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TasRail will be required to fork out $1.5 million to pay for September's train derailment in Devonport.
TasRail chairwoman Samantha Hogg told a government business scrutiny hearing on Wednesday the company would be required to pay out $1 million for an insurance excess and $500,000 to cover public liability costs as a result of injuries caused by the incident.
She said seven wagons were written off through the derailment and the locomotive was damaged.
The train was being operated remotely at the time and the company has since suspended use of this technology.
Infrastructure Minister Jeremy Rockliff said TasRail had gone from almost one derailment a month in 2009 to one a year in recent times.
He said the remote system, now under review, had been in place for between 15 to 20 years.
“We treat this as the most serious incident and we can all imagine it could have been far more catastrophic and I have often thought long and hard about this fact,” Mr Rockliff said.
In the company’s last annual report, train drivers reported 72 failures to stop or give way at level crossings in 2018.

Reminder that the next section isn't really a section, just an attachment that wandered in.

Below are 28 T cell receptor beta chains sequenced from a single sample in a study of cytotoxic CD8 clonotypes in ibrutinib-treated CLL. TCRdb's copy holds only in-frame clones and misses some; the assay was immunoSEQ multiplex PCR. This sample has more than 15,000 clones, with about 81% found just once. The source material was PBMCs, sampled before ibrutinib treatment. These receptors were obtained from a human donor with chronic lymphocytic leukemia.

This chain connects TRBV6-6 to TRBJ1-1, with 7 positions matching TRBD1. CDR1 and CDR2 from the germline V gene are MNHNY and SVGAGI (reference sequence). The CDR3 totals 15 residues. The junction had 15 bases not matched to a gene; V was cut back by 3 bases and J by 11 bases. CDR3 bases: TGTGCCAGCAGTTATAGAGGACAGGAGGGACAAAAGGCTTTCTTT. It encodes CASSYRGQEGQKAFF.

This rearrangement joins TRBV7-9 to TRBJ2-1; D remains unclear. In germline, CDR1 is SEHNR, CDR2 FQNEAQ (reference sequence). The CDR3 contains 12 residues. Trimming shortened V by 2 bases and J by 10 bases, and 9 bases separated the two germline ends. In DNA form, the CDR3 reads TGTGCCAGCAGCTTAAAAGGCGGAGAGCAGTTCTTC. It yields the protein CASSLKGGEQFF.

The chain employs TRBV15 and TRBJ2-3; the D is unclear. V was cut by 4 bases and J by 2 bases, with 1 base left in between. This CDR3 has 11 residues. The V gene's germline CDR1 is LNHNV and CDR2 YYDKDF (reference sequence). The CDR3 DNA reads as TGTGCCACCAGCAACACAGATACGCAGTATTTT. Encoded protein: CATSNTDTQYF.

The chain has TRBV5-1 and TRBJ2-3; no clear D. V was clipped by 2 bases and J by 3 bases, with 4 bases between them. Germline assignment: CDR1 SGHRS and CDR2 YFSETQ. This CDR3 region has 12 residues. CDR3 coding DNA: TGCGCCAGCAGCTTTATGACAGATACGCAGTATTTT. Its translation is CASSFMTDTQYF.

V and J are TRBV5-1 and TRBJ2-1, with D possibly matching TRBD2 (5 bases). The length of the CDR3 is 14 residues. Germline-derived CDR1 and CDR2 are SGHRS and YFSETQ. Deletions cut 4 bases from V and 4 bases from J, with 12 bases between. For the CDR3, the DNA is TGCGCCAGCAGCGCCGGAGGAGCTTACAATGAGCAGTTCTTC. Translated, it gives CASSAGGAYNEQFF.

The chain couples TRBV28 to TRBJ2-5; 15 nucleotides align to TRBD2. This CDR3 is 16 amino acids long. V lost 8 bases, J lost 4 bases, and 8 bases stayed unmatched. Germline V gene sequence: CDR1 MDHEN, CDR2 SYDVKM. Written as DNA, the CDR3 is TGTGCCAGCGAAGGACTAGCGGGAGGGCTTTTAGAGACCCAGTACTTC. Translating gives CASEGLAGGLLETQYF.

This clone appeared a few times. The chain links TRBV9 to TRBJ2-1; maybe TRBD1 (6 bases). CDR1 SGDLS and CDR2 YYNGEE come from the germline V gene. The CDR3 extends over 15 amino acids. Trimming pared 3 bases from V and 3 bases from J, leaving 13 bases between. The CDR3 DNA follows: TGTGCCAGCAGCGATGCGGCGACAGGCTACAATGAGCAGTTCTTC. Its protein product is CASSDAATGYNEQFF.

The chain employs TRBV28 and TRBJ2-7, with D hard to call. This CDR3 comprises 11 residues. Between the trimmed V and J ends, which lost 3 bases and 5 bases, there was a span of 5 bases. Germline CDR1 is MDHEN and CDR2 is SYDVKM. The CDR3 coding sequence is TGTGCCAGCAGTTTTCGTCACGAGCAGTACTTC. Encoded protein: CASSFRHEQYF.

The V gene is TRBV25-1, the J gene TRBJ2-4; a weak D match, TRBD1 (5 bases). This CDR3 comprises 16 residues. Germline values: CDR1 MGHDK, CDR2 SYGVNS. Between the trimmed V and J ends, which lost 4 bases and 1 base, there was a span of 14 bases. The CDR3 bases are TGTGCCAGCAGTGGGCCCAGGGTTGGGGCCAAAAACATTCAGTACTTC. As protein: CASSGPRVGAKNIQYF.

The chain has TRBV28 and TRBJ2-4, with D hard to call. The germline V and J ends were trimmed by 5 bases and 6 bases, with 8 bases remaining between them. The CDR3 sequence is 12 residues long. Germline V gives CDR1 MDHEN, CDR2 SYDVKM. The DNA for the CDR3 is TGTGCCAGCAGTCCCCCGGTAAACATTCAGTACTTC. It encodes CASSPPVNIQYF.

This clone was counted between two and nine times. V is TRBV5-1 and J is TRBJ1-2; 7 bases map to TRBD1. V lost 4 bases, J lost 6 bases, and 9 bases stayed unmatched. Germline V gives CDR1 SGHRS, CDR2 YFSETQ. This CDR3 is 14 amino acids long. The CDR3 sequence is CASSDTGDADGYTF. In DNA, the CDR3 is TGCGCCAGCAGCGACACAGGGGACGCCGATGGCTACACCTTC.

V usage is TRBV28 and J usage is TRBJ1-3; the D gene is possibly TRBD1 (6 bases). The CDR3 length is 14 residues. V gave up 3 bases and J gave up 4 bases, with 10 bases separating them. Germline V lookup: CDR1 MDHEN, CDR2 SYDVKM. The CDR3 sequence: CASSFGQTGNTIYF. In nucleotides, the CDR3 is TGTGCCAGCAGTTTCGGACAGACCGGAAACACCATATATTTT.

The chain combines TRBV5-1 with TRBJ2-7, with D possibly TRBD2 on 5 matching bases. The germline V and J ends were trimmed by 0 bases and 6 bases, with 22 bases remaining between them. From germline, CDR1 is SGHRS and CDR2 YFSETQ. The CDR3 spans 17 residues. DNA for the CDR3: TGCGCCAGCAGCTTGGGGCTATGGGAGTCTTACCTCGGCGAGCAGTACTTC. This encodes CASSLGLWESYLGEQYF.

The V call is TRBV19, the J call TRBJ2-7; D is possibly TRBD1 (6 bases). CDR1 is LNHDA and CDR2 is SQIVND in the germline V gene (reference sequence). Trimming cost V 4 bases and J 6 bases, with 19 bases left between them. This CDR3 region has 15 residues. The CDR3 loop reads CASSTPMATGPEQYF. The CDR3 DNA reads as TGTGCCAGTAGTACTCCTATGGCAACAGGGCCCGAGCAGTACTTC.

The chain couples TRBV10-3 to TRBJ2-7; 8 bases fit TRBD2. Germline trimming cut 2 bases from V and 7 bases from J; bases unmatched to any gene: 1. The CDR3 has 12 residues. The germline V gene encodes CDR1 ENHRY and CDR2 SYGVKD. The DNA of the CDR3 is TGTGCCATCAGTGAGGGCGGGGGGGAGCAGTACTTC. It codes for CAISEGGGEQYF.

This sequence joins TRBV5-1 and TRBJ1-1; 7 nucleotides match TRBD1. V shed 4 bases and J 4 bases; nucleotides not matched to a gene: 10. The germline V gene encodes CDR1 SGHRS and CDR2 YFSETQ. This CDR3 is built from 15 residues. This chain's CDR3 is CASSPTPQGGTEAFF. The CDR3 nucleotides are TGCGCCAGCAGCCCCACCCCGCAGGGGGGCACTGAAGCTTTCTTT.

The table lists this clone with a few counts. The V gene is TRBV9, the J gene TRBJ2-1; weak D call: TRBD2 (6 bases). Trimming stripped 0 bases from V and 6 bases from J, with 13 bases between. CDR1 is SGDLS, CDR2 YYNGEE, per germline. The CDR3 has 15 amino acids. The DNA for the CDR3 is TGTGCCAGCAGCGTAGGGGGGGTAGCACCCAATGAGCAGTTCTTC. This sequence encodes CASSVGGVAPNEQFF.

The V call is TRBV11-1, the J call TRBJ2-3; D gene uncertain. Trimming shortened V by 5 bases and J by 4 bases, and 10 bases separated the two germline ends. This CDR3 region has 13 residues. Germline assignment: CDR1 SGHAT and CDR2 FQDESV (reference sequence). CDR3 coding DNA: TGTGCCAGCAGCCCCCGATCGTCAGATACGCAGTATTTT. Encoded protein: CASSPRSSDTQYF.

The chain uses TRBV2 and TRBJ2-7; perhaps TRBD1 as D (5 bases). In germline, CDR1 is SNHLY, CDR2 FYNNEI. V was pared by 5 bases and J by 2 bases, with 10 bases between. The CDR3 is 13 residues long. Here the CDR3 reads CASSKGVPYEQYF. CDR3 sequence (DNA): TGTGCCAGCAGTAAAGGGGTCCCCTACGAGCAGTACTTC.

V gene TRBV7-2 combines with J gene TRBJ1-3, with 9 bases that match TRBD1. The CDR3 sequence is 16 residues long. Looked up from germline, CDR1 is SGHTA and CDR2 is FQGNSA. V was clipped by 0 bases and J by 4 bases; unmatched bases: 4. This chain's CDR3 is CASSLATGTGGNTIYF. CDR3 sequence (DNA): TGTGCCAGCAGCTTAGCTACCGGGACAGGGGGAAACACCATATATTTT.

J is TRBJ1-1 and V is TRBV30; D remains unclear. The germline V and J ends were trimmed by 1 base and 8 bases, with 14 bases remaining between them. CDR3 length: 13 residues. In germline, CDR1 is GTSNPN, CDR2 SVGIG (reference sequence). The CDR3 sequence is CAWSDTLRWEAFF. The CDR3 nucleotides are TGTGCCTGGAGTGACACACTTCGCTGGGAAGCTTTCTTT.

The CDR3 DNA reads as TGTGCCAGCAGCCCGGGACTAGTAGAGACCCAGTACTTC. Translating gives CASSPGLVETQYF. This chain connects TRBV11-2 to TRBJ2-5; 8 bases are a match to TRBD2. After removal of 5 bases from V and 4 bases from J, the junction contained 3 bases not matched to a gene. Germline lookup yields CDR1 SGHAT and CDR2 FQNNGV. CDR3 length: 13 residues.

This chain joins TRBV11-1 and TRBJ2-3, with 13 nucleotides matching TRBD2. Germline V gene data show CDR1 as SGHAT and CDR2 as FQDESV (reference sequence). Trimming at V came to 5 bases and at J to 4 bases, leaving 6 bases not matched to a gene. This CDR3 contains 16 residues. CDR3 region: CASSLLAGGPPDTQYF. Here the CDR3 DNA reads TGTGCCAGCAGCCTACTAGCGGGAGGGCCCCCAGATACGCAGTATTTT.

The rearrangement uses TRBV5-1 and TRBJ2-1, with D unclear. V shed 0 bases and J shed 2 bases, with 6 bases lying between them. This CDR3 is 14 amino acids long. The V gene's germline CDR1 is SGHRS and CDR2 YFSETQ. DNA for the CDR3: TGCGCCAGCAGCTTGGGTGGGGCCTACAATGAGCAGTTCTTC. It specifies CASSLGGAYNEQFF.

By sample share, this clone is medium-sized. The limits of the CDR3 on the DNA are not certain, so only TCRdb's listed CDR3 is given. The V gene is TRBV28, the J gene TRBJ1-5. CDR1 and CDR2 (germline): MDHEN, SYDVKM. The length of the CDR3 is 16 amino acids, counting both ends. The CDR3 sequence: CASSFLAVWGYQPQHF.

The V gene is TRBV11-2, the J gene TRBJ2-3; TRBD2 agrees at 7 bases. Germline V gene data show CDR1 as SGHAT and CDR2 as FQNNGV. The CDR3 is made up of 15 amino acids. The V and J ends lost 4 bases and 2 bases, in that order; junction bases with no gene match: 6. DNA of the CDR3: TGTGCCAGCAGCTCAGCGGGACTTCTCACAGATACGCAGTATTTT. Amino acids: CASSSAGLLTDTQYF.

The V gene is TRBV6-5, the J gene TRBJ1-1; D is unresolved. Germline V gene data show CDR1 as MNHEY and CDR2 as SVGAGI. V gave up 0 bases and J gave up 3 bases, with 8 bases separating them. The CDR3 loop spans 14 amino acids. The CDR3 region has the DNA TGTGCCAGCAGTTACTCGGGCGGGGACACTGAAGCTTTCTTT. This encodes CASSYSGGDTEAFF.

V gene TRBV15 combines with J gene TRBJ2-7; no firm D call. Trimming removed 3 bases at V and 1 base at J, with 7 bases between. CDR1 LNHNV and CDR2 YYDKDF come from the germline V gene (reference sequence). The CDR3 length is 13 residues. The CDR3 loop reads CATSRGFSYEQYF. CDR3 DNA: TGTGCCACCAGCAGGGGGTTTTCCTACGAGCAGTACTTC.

Mr Rockliff said the number was consistent with the previous year and below the 123 incidents reported in 2015‑16.
There was an increase in the number of livestock collisions with trains, however, with 20 recorded for 2017-18.
Mr Rockliff said a new communications initiative on the issue with the Tasmanian Farmers and Graziers Association was expected to be launched next year.
TasRail saw a 10.5 per cent increase in freight volumes in 2017-18, particularly through growth in transport of forestry products.
Mr Rockliff said the growth was expected to continue with timber volumes growing by 24 per cent in the past year and plantation timber carried on rail for the first time.
He said the growth in freight allowed the company to post its first ever above-rail profit of $440,000.
The North-East line leads to one of the largest forestry resources but TasRail has no plans yet to reopen the track.
The company’s strategic development manager, Neale Tomlin, said the timber went to Bell Bay so it was a short haul.
“Given the upgrades on the road network up there, which have been quite substantial, if you looked at the capital cost to reopen the line just for that freight task, it would be difficult for TasRail to compete,” he said.
TasRail operates under a letter of comfort from TASCORP.
Company chairwoman Samantha Hogg said TasRail were in the process of working to increase a $6 million borrowing limit to $20 million.
Government business scrutiny hearings continue of Thursday on the Public Trustee, Hydro and Sustainable Timber Tasmania.
This article first appeared on www.theadvocate.com.au
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